Mon March 10th 2014
Seminar The Physics of Beer Foaming-Up
Javier Rodríguez Rodríguez


Besides the obvious interest in the field of recreative physics -which initially attracted our attention to the problem- understanding the formation of foam in a supersaturated carbonated liquid after an impact on the container involves the careful physical description of a number of processes of great interest in bubble dynamics and multiphase flows in general. In order of appearance in this problem: strong pressure wave propagation in bubbly liquids, bubble-bubble interaction in clusters, bubble collapse and break-up, diffusive bubble-liquid mass transfer and the dynamics of bubble-laden plumes. As a matter of fact, very similar physical phenomena are found in the study of oil reservoirs using seismic waves or in the formation of mud volcanoes. In this talk, we will present experimental results showing that the overall foaming-up process can be divided into three well-defined stages dominated by different physical effects and occurring in different time-scales. Namely, cavitation and bubble collapse, diffusion-driven growth of bubble clouds and buoyancy-driven autocatalytic bubble plumes. Besides the experiments, quantitative analyses of these stages is presented.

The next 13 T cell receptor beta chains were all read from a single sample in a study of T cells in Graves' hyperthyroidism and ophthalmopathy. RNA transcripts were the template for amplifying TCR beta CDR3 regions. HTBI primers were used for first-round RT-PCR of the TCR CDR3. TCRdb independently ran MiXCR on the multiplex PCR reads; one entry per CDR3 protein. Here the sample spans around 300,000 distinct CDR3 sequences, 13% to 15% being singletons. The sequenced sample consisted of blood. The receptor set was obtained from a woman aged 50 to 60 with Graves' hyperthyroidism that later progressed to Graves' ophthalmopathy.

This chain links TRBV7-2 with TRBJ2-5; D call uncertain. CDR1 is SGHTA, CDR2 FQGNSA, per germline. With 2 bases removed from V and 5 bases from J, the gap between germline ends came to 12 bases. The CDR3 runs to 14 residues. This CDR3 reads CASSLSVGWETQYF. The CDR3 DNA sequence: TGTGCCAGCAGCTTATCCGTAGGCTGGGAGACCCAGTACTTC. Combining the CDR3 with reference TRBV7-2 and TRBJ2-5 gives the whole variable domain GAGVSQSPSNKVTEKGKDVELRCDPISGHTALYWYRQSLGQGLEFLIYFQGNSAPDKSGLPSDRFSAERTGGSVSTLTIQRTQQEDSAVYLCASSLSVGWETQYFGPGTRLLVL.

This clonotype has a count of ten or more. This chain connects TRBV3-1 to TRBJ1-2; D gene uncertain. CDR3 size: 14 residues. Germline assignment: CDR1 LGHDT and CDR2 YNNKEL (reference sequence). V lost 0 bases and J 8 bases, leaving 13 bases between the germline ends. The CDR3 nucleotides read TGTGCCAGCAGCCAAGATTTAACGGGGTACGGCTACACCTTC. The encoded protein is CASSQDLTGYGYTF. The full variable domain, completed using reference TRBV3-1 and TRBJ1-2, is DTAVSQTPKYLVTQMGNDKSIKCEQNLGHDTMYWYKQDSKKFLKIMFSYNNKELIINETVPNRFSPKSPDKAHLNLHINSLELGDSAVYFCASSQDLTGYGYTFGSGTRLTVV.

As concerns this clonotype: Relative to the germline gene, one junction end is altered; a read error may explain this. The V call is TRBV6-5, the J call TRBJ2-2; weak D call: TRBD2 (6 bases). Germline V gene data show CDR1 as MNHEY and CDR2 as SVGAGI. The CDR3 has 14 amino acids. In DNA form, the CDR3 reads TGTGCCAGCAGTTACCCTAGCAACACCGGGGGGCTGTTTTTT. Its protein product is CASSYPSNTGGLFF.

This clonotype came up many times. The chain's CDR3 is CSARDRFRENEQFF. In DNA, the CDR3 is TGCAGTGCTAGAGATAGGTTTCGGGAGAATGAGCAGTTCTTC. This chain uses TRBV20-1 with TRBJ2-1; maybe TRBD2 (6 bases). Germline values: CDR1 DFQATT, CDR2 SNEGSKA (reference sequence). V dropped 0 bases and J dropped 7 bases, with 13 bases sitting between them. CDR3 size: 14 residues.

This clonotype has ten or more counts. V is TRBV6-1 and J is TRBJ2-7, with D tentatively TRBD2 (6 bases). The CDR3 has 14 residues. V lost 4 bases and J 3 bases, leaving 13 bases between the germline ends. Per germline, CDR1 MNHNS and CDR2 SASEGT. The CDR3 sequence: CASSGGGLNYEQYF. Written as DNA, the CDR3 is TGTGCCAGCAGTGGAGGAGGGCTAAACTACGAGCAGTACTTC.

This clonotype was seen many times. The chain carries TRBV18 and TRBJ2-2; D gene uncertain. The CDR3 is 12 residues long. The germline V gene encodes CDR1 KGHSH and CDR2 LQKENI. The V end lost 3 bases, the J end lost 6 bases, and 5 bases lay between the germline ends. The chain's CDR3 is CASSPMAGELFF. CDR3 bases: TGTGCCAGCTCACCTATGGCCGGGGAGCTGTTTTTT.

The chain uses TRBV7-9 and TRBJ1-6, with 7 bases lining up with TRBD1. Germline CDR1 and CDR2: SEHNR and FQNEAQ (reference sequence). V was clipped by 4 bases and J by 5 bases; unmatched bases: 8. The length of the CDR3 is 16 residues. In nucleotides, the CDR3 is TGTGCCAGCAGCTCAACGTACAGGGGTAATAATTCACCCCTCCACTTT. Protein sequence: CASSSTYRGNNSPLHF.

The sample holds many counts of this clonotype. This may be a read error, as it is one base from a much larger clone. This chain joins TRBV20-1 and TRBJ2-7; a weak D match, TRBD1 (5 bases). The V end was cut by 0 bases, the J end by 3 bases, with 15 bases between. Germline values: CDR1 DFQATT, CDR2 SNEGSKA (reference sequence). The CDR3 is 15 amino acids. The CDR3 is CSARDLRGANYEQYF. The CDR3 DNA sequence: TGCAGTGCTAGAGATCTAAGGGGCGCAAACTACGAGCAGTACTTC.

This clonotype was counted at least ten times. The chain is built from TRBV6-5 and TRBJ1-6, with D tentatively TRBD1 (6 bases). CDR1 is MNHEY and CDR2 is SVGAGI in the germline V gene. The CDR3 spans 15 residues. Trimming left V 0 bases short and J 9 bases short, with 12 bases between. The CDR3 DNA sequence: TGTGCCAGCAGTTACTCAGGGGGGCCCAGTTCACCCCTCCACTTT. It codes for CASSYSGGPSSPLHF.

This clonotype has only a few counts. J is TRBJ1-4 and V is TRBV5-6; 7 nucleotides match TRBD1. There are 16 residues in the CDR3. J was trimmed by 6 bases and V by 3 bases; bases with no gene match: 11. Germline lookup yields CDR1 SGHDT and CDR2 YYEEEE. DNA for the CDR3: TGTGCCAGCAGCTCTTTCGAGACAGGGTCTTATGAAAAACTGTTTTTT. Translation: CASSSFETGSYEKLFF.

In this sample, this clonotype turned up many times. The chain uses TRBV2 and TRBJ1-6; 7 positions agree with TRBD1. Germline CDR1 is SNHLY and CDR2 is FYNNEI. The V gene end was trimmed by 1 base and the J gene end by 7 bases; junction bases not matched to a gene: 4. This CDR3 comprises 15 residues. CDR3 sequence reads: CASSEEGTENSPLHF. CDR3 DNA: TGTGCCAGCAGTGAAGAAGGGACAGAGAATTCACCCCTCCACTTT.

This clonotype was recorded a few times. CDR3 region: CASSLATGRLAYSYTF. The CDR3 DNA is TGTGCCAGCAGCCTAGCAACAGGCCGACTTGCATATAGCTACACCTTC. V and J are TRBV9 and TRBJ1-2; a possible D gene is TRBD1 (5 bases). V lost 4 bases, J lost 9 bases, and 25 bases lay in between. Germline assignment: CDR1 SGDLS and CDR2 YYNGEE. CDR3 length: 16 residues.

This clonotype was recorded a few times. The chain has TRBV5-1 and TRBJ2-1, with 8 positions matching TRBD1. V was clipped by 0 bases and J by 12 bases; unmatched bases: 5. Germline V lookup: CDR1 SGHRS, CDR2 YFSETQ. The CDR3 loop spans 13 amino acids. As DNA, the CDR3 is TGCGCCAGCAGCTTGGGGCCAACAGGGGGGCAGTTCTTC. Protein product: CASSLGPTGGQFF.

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The 10th Complex Motion in Fluids 2021
Max Planck Gesellschaft
Centre for Scientific Computing